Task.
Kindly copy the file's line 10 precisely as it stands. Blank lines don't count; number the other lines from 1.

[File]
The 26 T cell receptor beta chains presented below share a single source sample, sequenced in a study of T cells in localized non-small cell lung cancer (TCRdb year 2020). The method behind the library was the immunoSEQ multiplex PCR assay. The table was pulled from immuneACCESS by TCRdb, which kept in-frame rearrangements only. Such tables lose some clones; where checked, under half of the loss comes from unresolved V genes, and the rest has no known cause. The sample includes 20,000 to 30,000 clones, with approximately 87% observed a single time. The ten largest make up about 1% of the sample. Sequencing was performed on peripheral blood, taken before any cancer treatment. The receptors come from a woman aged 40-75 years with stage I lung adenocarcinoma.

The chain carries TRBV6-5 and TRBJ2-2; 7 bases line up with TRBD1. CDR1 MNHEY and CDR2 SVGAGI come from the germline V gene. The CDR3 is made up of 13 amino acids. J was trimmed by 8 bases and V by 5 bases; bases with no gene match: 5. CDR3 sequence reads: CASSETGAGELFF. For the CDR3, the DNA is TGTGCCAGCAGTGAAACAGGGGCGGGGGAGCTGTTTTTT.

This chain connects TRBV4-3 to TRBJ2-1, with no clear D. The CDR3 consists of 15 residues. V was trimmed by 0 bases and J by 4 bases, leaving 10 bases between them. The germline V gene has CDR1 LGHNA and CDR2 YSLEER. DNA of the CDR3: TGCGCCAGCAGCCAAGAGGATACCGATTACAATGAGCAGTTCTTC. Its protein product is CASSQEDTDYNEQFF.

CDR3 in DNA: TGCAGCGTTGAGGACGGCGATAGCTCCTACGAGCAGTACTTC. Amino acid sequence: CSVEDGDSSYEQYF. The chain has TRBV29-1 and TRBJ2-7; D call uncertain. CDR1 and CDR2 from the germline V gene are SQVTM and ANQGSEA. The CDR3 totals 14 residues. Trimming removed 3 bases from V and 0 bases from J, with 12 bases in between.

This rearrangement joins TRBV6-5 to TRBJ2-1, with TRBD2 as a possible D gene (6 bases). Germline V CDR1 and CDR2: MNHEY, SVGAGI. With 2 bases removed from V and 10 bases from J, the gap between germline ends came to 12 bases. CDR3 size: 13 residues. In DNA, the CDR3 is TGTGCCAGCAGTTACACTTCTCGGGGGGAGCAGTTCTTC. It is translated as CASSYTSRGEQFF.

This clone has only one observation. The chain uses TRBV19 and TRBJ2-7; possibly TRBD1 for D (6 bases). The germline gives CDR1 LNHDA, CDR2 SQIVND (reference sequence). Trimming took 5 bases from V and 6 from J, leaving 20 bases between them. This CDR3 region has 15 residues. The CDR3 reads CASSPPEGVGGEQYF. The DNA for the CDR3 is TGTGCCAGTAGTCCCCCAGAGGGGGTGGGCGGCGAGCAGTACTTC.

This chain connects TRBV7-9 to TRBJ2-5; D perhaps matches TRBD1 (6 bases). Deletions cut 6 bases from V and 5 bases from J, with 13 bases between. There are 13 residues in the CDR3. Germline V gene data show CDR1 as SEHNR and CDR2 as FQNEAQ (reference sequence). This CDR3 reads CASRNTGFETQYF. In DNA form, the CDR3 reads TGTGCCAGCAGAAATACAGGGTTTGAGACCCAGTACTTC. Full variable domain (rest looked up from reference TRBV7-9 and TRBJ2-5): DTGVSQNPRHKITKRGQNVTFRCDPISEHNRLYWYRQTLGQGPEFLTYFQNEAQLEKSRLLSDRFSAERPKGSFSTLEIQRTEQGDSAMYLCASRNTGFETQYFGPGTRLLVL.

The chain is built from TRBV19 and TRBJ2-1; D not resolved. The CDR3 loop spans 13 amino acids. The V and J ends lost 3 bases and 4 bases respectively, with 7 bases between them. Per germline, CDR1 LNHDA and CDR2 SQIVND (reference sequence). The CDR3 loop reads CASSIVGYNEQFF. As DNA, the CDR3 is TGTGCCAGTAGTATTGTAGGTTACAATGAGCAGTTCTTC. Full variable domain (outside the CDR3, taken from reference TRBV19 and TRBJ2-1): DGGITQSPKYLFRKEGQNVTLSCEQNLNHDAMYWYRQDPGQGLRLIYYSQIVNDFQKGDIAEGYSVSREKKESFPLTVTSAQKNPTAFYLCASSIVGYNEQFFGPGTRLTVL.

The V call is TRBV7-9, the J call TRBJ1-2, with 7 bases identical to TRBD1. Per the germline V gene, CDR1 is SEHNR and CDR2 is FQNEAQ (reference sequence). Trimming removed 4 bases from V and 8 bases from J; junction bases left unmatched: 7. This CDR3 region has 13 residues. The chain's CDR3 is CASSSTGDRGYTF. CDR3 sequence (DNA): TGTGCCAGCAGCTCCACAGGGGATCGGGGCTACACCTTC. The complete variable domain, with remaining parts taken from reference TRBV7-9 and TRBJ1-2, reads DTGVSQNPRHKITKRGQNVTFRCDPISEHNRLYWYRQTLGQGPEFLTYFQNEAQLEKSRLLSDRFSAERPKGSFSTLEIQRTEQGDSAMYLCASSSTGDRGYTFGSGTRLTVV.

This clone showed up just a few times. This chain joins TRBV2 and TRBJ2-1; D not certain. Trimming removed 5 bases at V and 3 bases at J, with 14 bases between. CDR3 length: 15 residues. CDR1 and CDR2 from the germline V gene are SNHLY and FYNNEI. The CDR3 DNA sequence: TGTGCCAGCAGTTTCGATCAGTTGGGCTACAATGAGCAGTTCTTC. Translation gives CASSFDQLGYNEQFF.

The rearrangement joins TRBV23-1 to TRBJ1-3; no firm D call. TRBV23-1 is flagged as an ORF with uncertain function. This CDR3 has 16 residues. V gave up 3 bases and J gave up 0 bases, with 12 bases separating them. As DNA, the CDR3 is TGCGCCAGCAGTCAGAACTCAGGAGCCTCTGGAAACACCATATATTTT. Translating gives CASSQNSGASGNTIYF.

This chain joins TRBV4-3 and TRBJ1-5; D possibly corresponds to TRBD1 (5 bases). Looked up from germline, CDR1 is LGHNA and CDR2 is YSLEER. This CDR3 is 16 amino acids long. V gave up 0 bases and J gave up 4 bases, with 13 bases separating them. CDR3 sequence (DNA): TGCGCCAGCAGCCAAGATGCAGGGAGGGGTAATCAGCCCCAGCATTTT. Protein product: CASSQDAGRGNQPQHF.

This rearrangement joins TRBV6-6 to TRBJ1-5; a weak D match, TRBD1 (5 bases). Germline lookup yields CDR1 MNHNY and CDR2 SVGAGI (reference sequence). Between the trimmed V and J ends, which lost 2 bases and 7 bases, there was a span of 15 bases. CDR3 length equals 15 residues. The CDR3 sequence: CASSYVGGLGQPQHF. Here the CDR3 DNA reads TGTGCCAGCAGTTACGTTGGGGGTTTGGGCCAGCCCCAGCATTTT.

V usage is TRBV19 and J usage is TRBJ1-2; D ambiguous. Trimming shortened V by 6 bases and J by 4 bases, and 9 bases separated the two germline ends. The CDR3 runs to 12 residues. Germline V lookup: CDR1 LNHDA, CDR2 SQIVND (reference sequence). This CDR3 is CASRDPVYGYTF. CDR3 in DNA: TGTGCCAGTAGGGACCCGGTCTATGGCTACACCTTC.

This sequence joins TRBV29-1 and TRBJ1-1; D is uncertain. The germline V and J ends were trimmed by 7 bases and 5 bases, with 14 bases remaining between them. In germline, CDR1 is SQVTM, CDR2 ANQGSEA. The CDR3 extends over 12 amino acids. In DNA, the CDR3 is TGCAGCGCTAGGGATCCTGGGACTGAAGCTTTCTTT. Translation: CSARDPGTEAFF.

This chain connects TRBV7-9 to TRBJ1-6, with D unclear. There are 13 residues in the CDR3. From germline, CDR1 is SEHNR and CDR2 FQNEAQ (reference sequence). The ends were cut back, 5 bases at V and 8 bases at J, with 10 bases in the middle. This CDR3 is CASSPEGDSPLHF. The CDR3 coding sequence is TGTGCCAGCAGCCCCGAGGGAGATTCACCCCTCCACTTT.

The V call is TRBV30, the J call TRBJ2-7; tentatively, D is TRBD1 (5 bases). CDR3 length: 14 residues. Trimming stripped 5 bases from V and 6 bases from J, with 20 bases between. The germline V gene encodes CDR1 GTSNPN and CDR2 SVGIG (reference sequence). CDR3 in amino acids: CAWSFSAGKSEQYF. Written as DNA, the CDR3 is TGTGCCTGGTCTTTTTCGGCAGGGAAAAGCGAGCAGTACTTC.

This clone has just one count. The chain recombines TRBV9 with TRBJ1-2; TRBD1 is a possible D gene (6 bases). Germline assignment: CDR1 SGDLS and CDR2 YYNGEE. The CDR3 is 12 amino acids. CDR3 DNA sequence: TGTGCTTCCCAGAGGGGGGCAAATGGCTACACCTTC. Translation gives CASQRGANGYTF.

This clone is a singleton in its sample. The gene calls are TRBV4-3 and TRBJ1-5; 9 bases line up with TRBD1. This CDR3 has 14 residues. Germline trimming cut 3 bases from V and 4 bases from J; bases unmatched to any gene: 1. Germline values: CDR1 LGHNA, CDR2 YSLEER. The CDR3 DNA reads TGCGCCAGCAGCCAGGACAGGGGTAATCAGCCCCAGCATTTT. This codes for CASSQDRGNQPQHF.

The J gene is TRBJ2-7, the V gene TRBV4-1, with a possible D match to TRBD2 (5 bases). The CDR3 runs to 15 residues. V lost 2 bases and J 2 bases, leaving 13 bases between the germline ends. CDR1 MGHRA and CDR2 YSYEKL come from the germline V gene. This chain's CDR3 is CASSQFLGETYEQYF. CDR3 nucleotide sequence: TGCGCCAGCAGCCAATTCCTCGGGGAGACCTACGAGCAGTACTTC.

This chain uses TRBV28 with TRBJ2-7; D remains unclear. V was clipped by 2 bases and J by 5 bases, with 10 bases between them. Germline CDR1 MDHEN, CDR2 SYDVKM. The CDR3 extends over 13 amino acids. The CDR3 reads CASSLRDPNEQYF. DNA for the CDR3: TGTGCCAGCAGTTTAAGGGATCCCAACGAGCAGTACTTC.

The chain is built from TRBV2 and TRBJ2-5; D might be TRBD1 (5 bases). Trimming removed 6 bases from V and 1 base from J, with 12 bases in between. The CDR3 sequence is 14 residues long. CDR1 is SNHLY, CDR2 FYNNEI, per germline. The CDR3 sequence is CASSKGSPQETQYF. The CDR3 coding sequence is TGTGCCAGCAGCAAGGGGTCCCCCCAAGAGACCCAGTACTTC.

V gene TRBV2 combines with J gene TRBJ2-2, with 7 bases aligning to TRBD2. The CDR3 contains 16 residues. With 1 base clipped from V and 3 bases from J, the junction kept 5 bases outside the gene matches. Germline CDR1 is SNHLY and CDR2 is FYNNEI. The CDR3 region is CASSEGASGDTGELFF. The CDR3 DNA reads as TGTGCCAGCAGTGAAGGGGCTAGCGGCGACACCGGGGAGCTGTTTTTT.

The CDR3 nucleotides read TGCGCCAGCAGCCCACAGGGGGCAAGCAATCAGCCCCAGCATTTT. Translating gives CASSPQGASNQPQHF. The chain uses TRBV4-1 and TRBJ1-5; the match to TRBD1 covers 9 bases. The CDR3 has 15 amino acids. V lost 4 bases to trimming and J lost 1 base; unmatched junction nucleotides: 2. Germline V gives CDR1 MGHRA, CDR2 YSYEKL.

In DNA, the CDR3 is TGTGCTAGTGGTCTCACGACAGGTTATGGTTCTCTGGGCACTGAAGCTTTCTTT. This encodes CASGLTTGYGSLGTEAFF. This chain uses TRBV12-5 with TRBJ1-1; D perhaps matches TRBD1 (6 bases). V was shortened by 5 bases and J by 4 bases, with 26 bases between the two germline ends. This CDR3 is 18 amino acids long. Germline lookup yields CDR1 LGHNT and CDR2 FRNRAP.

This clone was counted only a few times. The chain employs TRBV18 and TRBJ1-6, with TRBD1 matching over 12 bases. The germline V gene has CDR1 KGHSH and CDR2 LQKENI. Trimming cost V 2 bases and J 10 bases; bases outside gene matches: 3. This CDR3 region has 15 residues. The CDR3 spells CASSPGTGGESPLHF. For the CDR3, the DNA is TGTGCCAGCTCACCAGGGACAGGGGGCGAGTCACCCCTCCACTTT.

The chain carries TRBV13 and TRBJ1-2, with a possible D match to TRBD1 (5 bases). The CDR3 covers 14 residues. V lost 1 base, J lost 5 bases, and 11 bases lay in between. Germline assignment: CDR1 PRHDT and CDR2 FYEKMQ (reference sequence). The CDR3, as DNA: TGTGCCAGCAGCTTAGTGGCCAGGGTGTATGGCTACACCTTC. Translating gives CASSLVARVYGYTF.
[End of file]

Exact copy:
This clone showed up just a few times. This chain joins TRBV2 and TRBJ2-1; D not certain. Trimming removed 5 bases at V and 3 bases at J, with 14 bases between. CDR3 length: 15 residues. CDR1 and CDR2 from the germline V gene are SNHLY and FYNNEI. The CDR3 DNA sequence: TGTGCCAGCAGTTTCGATCAGTTGGGCTACAATGAGCAGTTCTTC. Translation gives CASSFDQLGYNEQFF.